I have mixed feelings about J.J. Abrams as a filmmaker. He’s an undoubtedly talented technical director whom you can count on to create visually stunning worlds that you want to see more of, but his over-reliance on the mystery box trope, along with his unproven track record with movies that aren’t sequels or reboots, gives me pause. So while I had high hopes for Star Wars: The Force Awakens, I was also prepared to be disappointed as I took my seat in a crowded movie house on December 17th. The lights dimmed, the Lucasfilm fanfare began, and when the credits rolled some two-plus hours later, I could only manage to say one thing:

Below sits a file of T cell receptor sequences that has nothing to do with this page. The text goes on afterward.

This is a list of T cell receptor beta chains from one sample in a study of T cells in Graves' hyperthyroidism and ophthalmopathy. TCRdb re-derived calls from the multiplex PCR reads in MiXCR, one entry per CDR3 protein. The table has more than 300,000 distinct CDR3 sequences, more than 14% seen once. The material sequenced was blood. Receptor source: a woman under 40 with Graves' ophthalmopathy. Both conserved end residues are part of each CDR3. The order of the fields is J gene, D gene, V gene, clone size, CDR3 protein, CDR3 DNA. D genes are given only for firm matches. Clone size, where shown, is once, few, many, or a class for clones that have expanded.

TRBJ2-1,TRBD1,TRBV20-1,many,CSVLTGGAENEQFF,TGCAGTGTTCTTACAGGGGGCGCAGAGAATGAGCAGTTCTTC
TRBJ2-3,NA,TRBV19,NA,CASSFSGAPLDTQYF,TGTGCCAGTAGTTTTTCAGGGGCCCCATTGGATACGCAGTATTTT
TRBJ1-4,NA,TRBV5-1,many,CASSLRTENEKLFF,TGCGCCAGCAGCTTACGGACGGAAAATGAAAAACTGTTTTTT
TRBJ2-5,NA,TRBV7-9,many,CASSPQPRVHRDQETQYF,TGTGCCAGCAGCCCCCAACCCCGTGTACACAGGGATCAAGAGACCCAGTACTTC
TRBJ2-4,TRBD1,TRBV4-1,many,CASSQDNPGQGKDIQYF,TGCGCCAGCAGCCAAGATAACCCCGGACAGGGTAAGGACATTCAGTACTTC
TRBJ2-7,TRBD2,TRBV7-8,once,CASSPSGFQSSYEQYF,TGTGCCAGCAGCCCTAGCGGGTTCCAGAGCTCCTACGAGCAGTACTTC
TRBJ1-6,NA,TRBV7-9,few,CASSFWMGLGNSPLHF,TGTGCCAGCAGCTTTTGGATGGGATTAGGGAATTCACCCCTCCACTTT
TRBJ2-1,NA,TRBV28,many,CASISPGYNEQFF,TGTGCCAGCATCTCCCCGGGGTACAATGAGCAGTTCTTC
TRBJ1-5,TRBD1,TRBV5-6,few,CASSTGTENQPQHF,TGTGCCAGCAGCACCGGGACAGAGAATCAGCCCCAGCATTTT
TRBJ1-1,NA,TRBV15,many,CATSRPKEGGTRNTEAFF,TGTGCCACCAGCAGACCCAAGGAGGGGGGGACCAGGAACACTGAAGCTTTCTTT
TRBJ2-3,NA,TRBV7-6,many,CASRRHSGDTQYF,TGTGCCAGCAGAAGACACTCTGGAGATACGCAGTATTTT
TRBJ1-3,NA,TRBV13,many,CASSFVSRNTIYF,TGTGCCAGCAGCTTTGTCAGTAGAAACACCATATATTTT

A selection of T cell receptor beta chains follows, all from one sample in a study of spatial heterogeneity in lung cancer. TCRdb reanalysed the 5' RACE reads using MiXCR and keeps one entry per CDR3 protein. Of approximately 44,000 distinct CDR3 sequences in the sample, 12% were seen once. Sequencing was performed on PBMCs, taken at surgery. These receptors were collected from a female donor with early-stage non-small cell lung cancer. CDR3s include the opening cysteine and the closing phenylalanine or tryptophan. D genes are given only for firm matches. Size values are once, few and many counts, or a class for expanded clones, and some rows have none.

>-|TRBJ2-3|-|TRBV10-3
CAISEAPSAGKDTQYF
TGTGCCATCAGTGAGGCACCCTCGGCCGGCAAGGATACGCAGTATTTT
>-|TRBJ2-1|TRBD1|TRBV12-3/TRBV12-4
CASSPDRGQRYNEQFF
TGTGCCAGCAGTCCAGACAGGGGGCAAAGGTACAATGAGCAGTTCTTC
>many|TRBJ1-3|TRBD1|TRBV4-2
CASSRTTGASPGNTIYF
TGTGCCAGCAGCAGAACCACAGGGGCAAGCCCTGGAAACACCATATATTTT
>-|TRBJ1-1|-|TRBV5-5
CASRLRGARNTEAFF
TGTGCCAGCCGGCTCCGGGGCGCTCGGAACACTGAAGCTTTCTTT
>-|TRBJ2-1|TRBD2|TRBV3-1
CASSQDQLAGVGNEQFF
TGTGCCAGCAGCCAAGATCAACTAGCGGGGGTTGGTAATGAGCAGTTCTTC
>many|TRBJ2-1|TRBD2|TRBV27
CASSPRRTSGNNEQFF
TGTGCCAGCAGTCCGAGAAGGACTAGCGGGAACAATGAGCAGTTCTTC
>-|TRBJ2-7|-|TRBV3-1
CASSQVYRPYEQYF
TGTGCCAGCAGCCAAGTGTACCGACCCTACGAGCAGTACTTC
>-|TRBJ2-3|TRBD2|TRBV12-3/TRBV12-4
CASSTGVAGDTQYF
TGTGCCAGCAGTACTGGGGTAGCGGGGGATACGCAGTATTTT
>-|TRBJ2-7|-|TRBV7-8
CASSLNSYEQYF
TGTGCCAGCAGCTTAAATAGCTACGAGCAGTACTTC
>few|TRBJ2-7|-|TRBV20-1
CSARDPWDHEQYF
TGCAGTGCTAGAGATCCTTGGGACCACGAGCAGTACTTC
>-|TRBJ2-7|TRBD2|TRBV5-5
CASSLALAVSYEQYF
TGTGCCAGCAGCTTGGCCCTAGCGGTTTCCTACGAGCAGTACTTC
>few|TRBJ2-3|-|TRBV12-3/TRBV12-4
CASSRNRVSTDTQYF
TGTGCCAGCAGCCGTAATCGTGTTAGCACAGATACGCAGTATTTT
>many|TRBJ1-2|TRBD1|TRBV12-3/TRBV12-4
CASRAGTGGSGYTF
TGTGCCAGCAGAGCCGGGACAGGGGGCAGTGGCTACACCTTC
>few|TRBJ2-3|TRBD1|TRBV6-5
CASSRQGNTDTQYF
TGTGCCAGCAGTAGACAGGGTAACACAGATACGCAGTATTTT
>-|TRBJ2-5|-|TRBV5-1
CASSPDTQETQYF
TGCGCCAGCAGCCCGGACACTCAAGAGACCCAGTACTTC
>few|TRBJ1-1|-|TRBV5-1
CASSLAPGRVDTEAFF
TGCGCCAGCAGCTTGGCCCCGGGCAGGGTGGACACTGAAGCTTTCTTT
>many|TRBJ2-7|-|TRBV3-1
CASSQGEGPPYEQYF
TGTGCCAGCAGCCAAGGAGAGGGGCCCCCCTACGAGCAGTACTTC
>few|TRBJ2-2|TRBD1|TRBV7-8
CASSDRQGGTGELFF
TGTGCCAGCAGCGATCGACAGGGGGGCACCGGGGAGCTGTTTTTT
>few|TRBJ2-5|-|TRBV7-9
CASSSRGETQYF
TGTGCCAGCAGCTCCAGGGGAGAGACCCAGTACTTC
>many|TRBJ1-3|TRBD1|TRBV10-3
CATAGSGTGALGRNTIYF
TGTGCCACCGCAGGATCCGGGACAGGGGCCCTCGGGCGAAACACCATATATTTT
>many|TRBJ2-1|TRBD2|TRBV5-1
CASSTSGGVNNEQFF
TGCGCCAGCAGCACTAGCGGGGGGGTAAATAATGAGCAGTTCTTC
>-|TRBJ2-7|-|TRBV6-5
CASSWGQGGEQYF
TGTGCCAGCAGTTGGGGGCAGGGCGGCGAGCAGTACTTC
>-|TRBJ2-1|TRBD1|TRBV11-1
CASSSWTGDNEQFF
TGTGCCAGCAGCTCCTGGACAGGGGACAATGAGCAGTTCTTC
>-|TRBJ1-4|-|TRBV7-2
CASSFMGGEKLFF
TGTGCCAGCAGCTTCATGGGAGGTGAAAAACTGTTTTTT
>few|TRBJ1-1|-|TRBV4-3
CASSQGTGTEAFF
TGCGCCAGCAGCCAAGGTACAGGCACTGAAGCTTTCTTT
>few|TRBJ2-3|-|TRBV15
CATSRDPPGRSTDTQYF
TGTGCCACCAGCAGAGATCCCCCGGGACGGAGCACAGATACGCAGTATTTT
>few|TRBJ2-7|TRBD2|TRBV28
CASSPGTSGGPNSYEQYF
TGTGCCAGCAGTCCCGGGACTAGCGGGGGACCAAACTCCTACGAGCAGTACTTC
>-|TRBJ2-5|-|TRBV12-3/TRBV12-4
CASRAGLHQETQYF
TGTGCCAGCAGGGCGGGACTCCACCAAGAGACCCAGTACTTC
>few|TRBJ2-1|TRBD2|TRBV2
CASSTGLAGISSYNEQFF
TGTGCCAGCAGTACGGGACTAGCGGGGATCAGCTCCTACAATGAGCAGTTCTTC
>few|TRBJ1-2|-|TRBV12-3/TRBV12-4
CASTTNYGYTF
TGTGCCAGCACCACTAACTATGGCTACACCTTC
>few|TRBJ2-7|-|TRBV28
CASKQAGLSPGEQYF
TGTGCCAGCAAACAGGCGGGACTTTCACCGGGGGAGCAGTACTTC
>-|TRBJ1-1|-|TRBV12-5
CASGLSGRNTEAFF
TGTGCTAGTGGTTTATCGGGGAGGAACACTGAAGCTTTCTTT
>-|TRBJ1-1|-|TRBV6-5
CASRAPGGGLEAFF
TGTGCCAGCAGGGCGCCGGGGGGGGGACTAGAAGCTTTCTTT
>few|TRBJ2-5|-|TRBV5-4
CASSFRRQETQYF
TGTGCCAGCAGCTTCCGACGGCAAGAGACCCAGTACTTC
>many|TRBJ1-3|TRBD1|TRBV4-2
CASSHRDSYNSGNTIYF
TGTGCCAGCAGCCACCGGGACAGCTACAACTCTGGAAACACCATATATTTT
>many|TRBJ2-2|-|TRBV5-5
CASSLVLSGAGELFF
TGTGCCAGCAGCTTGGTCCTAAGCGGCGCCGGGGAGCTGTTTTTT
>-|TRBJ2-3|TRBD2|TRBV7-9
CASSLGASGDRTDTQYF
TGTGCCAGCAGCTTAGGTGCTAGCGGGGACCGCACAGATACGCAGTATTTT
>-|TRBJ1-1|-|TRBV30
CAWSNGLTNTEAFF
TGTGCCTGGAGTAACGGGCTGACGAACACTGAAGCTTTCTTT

“He did it.”
J.J. Abrams revived the magic, whimsy, and joy that defined the original Star Wars films back, while also setting the stage for a new generation of stories to be told. We’re introduced to new characters, we encounter new aliens, and we explore new worlds, but it all manages to look, sound, and feel distinctly like Star Wars. From the film’s opening shot I was hooked, and by the time I was walking out of the cinema I felt like I had gone through the full gamut of emotions. In a matter of two hours I felt joy, sorry, laughter and tears. When the lights were raised, I felt excited about what the next chapter in this epic saga may hold. It wasn’t without its faults, of course, but it was everything that I could have hoped for and then some.